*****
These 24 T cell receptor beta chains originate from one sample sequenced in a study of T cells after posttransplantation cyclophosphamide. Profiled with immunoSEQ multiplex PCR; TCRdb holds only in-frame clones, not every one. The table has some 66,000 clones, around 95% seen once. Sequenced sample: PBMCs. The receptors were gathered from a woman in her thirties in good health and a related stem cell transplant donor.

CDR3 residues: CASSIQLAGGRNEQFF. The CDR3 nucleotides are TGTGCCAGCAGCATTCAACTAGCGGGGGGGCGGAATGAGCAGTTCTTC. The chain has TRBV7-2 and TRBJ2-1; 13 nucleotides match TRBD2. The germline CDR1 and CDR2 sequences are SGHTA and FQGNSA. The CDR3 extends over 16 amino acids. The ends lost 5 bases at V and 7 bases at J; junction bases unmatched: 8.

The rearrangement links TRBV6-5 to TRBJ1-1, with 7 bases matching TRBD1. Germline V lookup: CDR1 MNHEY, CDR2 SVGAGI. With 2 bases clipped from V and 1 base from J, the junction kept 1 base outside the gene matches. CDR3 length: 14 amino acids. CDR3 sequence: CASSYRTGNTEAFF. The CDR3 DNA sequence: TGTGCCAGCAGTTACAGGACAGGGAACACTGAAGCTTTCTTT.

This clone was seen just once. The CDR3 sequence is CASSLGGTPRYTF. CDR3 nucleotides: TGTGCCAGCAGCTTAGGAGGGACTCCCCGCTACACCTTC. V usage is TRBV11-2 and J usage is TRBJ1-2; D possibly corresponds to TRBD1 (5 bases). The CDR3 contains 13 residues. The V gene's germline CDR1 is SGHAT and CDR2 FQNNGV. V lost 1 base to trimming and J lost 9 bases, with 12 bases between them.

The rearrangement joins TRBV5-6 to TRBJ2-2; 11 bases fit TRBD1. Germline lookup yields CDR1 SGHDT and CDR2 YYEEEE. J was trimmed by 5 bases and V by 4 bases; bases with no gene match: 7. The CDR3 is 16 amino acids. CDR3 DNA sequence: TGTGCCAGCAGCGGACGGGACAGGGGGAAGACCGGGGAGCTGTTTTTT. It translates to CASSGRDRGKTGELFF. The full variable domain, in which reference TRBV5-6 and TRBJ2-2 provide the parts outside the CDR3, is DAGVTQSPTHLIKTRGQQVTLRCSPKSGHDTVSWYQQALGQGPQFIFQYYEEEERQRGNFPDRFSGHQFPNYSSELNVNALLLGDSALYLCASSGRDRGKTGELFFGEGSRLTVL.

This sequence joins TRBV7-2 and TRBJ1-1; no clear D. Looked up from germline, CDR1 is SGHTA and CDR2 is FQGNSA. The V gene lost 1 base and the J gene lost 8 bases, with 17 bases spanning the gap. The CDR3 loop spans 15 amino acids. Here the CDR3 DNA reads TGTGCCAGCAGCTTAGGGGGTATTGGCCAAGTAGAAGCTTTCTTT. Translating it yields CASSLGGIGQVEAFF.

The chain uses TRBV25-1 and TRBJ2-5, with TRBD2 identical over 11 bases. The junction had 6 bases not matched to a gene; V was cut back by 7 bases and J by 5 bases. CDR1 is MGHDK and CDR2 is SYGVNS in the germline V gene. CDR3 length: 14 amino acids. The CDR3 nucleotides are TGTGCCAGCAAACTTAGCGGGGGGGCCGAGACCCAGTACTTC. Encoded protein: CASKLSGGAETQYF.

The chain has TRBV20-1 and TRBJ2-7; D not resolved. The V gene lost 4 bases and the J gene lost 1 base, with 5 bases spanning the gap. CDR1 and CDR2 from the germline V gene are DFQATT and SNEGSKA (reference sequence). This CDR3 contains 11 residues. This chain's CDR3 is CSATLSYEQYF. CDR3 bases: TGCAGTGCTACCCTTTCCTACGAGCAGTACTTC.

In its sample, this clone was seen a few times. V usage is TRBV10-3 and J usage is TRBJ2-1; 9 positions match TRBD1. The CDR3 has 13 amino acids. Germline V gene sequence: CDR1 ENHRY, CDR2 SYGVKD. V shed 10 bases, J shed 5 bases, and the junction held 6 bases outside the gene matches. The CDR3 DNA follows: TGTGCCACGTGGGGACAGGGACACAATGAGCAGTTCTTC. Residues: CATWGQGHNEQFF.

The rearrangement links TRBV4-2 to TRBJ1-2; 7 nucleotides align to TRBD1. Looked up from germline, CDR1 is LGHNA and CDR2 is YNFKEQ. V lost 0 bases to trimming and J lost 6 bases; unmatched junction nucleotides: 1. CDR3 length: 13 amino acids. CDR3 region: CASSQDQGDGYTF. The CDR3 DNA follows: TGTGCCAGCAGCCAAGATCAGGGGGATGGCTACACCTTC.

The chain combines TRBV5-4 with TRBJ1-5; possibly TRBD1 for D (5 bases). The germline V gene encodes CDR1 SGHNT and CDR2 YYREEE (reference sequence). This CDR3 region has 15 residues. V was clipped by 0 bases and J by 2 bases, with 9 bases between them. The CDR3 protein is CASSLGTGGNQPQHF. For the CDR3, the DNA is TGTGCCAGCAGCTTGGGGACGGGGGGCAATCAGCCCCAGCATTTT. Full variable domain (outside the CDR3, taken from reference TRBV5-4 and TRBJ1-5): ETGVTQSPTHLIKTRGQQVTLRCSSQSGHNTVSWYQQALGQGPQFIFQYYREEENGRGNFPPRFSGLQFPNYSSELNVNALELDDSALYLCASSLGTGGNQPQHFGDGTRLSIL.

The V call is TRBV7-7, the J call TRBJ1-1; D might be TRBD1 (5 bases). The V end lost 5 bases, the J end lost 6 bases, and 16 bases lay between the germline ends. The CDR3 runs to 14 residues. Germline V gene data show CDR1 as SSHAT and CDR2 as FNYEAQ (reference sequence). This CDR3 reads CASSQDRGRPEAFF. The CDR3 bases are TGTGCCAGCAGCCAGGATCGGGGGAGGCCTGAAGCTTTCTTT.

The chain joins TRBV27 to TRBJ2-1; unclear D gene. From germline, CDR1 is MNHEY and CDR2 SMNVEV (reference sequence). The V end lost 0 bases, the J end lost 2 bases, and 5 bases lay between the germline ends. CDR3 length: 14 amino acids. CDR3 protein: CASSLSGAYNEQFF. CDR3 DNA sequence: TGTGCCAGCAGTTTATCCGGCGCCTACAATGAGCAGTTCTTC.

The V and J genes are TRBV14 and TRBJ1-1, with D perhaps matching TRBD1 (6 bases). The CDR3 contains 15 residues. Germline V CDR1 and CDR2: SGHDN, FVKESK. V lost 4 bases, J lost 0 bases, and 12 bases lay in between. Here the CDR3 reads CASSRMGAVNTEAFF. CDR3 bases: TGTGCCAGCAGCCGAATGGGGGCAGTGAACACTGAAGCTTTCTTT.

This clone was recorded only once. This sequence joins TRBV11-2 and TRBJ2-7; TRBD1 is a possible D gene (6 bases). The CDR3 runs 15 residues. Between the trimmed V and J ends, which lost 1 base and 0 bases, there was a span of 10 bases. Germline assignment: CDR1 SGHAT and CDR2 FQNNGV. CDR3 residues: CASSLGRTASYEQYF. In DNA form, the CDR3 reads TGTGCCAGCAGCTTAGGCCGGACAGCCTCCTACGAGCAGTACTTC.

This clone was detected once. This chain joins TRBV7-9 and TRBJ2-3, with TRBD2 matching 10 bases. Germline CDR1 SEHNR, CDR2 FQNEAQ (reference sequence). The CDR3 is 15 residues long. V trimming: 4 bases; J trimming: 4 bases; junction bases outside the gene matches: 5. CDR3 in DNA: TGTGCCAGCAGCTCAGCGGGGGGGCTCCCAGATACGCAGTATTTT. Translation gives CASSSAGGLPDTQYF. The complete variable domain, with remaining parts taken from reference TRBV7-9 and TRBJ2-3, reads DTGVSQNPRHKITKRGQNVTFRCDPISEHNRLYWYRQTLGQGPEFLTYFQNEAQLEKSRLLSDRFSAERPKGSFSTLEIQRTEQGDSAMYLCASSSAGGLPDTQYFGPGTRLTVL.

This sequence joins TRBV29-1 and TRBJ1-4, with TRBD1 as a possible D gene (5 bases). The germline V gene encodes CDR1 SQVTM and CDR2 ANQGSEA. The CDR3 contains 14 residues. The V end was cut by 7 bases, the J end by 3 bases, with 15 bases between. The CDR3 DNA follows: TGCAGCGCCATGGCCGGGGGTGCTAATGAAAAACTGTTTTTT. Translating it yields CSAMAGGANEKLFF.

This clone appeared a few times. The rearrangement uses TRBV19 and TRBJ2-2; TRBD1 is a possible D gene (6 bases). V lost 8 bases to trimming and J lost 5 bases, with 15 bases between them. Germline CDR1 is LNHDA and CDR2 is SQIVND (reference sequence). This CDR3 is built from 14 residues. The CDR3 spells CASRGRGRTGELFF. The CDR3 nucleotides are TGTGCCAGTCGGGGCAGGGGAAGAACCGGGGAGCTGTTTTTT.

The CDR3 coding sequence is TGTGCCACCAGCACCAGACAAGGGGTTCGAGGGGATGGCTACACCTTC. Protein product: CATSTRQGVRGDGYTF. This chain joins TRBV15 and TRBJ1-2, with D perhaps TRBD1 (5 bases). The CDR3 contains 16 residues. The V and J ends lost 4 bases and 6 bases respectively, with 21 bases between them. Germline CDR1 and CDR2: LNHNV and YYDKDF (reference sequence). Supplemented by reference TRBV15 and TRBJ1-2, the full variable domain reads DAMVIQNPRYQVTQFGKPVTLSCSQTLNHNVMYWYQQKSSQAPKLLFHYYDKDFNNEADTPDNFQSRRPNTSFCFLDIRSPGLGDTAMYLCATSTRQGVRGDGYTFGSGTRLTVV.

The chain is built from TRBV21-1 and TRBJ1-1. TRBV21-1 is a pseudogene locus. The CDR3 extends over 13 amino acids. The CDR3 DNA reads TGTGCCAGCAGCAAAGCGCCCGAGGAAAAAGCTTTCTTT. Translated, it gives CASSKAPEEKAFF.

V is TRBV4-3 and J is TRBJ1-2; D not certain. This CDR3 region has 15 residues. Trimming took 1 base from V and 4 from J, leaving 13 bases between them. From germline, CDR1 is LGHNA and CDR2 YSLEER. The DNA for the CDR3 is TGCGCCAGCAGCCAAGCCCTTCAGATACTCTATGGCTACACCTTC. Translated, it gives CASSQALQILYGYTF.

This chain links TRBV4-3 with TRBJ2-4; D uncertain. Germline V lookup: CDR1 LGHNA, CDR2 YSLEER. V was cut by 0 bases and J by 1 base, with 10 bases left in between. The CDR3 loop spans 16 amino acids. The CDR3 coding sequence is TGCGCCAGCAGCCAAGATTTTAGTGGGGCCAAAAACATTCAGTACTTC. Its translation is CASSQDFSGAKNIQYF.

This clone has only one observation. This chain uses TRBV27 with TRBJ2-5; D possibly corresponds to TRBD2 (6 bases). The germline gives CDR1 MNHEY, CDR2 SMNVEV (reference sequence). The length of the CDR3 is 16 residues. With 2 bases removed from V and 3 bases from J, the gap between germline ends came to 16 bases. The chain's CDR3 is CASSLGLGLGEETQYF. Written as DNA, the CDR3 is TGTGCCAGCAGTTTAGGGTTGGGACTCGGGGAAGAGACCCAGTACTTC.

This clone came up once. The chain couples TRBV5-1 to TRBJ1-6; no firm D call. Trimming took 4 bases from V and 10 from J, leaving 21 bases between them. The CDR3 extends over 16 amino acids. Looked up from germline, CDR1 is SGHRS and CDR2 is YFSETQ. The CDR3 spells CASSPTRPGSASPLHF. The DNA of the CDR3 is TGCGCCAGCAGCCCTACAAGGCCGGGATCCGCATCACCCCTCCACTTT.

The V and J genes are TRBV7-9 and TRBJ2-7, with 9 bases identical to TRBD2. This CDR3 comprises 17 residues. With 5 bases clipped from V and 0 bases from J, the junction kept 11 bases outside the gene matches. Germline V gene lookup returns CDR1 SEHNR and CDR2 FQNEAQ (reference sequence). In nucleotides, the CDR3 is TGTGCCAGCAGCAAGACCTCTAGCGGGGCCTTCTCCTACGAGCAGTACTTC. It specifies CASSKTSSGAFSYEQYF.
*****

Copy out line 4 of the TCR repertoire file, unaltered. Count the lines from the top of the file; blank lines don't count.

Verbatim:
This clone was seen just once. The CDR3 sequence is CASSLGGTPRYTF. CDR3 nucleotides: TGTGCCAGCAGCTTAGGAGGGACTCCCCGCTACACCTTC. V usage is TRBV11-2 and J usage is TRBJ1-2; D possibly corresponds to TRBD1 (5 bases). The CDR3 contains 13 residues. The V gene's germline CDR1 is SGHAT and CDR2 FQNNGV. V lost 1 base to trimming and J lost 9 bases, with 12 bases between them.